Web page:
“As a business, we have multiple vertical slices. As a business, our IP longevity is much longer and return on investment is bigger,” he said.

Hollywood and games

Moontopia is a crazy game experience.

Dulull has also looked with interest on the success of game adaptations, such as the Sonic the Hedgehog and The Super Mario Bros. Movie and The Last of Us TV show on HBO.

“Back in the day, the game assets weren’t that great, and we couldn’t use them to make movies,” he said. “Now, we’ve seen the state of Unreal and it’s film-level quality CGI. It’s now in-game. For creators like myself and tons of others out there, that’s a huge opportunity, not just creatively, but from a business point of view, to sustain us in the ecosystem.”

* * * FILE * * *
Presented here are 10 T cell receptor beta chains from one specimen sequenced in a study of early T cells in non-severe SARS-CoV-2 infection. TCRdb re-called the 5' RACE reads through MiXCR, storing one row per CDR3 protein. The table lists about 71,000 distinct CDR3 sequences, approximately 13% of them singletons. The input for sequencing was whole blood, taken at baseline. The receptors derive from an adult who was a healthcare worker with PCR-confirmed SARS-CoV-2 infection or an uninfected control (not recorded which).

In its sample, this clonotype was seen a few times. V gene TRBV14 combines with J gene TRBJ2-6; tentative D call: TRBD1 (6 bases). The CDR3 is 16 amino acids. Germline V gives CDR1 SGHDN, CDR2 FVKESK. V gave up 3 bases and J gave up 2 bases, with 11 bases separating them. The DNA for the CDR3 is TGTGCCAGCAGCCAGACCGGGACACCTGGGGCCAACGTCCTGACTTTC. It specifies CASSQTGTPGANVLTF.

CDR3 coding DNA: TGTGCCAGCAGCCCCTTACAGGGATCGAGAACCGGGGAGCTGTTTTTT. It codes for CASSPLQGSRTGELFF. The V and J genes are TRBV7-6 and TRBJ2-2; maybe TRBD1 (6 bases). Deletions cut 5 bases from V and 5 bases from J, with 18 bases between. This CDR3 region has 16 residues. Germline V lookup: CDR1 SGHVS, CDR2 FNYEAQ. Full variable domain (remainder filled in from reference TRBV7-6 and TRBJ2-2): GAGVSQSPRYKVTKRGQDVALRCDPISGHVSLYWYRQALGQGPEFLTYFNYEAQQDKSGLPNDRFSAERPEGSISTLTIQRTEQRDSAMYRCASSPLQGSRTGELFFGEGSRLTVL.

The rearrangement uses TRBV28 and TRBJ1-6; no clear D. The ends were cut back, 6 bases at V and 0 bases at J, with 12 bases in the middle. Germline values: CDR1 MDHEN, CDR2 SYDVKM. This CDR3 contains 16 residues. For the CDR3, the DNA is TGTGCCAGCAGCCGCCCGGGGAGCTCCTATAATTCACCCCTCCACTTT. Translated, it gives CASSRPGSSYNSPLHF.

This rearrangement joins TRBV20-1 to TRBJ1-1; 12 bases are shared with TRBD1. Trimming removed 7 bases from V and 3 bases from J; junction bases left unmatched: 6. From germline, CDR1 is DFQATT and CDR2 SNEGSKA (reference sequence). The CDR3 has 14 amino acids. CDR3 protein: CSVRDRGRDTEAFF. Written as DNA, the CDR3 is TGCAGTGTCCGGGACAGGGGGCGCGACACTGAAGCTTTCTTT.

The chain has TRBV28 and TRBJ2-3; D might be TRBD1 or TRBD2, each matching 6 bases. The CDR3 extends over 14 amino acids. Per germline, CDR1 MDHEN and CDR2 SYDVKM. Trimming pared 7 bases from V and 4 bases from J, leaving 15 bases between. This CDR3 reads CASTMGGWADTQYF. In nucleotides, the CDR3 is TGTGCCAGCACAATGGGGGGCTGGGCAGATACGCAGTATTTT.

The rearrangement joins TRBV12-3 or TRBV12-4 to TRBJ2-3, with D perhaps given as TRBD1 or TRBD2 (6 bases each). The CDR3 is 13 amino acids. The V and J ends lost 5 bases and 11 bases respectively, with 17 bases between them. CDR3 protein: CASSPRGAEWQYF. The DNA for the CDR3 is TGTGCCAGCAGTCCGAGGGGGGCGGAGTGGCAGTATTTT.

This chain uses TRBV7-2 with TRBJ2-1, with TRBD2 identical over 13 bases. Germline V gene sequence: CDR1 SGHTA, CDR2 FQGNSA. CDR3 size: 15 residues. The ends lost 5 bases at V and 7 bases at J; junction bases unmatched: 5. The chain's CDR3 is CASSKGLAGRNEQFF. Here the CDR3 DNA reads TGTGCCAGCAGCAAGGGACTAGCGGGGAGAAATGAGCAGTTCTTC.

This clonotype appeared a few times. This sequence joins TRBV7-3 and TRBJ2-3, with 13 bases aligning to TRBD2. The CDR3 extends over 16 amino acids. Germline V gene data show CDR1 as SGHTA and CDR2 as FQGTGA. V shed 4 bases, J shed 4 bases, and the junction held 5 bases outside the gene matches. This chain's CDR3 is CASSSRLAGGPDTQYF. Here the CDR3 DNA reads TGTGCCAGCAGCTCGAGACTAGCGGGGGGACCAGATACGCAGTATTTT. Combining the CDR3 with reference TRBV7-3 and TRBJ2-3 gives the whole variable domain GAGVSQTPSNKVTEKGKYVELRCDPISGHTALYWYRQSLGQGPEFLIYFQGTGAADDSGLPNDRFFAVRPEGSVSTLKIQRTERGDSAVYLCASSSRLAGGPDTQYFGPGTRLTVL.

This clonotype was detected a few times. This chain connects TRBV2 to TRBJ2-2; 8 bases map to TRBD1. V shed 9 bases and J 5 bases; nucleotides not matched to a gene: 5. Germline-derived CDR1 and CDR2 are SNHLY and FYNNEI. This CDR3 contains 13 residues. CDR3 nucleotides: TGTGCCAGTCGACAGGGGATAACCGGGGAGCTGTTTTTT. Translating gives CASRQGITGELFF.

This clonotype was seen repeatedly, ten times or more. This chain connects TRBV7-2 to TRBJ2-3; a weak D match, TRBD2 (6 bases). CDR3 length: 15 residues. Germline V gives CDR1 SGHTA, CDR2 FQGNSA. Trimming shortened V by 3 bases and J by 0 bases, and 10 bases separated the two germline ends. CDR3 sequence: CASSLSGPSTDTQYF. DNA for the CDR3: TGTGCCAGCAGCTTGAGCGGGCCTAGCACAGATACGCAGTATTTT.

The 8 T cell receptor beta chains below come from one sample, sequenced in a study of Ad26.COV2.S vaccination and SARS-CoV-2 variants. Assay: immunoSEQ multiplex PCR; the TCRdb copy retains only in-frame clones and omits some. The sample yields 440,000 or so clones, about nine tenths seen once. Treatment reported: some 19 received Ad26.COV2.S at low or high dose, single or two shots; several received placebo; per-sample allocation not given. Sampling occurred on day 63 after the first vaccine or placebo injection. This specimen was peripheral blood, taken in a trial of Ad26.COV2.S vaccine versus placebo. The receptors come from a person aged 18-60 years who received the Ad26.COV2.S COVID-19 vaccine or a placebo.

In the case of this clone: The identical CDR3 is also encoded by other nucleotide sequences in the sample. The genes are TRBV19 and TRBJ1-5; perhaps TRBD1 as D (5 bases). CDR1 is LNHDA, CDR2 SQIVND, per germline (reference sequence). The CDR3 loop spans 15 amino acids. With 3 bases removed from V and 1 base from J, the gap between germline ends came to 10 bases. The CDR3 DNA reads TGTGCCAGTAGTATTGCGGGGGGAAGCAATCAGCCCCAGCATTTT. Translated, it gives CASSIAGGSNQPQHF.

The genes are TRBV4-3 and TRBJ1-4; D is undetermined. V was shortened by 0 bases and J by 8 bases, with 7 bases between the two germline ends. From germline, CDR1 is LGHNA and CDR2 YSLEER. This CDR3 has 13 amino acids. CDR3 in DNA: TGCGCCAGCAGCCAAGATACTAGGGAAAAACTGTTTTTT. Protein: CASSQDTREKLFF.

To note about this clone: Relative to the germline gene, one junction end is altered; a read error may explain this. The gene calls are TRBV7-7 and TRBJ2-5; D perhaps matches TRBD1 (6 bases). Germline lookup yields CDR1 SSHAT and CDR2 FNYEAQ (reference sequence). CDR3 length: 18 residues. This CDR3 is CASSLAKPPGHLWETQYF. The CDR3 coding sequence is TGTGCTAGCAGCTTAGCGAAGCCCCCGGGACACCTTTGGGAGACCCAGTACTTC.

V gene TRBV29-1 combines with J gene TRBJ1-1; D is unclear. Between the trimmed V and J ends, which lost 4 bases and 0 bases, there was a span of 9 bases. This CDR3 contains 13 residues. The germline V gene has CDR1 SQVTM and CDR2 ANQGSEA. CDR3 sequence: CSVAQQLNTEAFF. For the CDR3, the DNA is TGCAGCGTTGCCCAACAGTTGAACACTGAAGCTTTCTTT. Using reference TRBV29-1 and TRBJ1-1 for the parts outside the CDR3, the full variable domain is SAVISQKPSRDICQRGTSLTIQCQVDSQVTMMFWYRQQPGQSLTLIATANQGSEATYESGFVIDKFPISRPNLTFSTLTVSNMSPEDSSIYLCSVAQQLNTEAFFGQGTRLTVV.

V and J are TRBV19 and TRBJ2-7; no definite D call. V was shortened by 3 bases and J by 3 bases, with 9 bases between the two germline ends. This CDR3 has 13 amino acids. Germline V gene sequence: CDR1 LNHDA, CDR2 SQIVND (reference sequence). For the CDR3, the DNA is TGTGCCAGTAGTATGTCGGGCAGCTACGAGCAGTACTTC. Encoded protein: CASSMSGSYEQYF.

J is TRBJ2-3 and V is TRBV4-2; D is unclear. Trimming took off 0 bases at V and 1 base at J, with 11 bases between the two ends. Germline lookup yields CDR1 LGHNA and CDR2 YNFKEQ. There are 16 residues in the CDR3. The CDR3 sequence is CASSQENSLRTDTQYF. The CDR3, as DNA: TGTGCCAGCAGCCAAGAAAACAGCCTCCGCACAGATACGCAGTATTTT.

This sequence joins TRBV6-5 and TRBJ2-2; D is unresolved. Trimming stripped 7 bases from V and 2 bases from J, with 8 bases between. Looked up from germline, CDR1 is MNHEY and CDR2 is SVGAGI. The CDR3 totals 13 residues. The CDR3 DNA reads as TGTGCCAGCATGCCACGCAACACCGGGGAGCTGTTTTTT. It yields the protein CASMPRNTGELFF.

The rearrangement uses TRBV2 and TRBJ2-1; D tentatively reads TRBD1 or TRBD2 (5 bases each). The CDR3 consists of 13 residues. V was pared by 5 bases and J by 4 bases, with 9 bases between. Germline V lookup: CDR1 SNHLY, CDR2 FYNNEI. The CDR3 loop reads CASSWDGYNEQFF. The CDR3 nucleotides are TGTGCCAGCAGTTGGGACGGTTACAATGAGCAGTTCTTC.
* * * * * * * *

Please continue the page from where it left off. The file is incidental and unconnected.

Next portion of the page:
The tech has reached a tipping point, he said.

“I think the game changer did happen when Unreal 5 came out because all of a sudden now you’re not baking your lights as you would do traditional games and optimization,” he said. “You’re using dynamic lighting, which is Lumen. And you now have economics that works, and the engine is crunching polygons in the most amazing way.”

He added, “You’ve got this whole idea of democratizing animation. Like you can get a motion capture suit by accents, or you can use your phone and use it. And AI. All of this stuff is democratizing animation to a point where now you can do this. Is it going to take away from the big studios? Absolutely not. You’re always going to have your Pixar and your DreamWorks and your Marvel movies. I’m not going to take over DreamWorks and Pixar.”

The age of generative AI

Fight monsters in space with HaZimation's Moontopia.
Fight monsters in space with HaZimation’s Moontopia.